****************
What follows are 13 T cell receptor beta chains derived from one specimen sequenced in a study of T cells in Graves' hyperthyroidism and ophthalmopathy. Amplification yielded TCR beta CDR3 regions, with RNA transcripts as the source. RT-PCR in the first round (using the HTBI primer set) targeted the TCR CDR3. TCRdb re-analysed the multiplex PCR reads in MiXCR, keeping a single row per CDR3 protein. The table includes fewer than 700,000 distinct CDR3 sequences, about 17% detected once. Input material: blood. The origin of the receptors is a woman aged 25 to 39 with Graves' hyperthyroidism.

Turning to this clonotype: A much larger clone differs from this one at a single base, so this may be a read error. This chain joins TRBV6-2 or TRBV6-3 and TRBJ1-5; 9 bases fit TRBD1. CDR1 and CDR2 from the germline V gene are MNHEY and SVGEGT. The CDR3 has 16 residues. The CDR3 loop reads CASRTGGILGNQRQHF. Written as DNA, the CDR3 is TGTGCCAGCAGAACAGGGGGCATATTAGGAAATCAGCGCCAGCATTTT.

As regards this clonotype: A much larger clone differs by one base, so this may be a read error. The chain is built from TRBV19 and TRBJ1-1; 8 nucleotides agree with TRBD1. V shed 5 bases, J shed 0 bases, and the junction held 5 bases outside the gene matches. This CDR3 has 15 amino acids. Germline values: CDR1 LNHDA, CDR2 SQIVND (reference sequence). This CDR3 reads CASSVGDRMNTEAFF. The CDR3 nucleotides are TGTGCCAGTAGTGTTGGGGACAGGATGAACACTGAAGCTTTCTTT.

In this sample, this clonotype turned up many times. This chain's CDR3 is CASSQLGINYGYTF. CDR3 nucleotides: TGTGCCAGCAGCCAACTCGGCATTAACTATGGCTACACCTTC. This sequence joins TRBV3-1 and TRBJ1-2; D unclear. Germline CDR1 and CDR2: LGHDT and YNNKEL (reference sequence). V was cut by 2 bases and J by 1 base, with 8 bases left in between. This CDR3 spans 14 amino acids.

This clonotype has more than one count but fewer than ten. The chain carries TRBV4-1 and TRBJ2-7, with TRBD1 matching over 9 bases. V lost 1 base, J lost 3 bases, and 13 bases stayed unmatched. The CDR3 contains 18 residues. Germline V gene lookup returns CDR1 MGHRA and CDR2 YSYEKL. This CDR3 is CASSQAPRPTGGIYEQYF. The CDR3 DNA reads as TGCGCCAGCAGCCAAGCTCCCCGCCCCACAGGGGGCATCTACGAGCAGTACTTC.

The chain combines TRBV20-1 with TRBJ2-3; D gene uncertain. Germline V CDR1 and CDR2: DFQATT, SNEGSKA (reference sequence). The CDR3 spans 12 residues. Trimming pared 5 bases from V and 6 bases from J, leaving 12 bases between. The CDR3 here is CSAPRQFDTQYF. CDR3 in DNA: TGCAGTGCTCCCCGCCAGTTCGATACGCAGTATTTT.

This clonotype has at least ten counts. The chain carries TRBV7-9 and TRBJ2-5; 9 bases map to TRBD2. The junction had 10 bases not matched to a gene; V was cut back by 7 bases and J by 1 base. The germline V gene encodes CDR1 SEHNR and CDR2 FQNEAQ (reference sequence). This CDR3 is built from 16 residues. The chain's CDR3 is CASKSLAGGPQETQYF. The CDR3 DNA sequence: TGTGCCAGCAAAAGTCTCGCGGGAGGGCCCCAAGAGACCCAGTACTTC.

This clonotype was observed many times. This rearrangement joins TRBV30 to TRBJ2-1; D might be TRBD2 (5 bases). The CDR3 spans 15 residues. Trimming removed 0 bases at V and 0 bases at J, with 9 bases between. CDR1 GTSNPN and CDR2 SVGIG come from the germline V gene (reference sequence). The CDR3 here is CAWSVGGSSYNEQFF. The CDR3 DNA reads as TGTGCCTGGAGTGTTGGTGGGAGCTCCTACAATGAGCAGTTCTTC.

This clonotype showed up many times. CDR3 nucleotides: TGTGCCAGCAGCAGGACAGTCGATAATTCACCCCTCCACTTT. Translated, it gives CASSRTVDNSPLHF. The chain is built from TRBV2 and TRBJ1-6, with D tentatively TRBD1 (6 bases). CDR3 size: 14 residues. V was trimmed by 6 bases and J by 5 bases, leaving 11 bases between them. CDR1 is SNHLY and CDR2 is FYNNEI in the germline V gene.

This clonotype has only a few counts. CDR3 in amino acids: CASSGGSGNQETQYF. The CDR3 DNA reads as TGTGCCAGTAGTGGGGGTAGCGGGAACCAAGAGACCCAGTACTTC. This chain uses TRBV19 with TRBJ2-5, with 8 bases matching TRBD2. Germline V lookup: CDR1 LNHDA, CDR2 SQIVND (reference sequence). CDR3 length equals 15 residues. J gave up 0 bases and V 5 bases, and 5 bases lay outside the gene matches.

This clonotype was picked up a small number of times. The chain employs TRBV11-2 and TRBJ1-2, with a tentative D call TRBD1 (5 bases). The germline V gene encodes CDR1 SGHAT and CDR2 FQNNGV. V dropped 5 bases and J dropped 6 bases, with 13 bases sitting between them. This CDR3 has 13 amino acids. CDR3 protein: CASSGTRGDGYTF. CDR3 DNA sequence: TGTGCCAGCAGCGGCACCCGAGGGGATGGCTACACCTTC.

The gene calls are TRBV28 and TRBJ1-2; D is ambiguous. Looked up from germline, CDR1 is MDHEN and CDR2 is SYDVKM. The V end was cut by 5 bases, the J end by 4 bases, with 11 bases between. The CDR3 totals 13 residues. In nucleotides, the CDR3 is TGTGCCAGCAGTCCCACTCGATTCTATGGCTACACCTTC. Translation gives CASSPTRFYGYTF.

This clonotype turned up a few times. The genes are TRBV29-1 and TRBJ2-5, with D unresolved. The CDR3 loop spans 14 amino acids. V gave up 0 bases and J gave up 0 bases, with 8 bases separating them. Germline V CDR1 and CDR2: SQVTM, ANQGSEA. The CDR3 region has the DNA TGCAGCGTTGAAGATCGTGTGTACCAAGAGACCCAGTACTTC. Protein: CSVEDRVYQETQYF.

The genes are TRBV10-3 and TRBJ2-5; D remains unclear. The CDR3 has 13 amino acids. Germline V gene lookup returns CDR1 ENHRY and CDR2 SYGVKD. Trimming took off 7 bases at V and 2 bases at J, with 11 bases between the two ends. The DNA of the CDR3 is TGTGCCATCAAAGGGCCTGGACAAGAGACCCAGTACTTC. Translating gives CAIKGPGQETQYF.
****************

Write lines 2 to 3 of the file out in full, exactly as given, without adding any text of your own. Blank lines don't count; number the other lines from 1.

Turning to this clonotype: A much larger clone differs from this one at a single base, so this may be a read error. This chain joins TRBV6-2 or TRBV6-3 and TRBJ1-5; 9 bases fit TRBD1. CDR1 and CDR2 from the germline V gene are MNHEY and SVGEGT. The CDR3 has 16 residues. The CDR3 loop reads CASRTGGILGNQRQHF. Written as DNA, the CDR3 is TGTGCCAGCAGAACAGGGGGCATATTAGGAAATCAGCGCCAGCATTTT.

As regards this clonotype: A much larger clone differs by one base, so this may be a read error. The chain is built from TRBV19 and TRBJ1-1; 8 nucleotides agree with TRBD1. V shed 5 bases, J shed 0 bases, and the junction held 5 bases outside the gene matches. This CDR3 has 15 amino acids. Germline values: CDR1 LNHDA, CDR2 SQIVND (reference sequence). This CDR3 reads CASSVGDRMNTEAFF. The CDR3 nucleotides are TGTGCCAGTAGTGTTGGGGACAGGATGAACACTGAAGCTTTCTTT.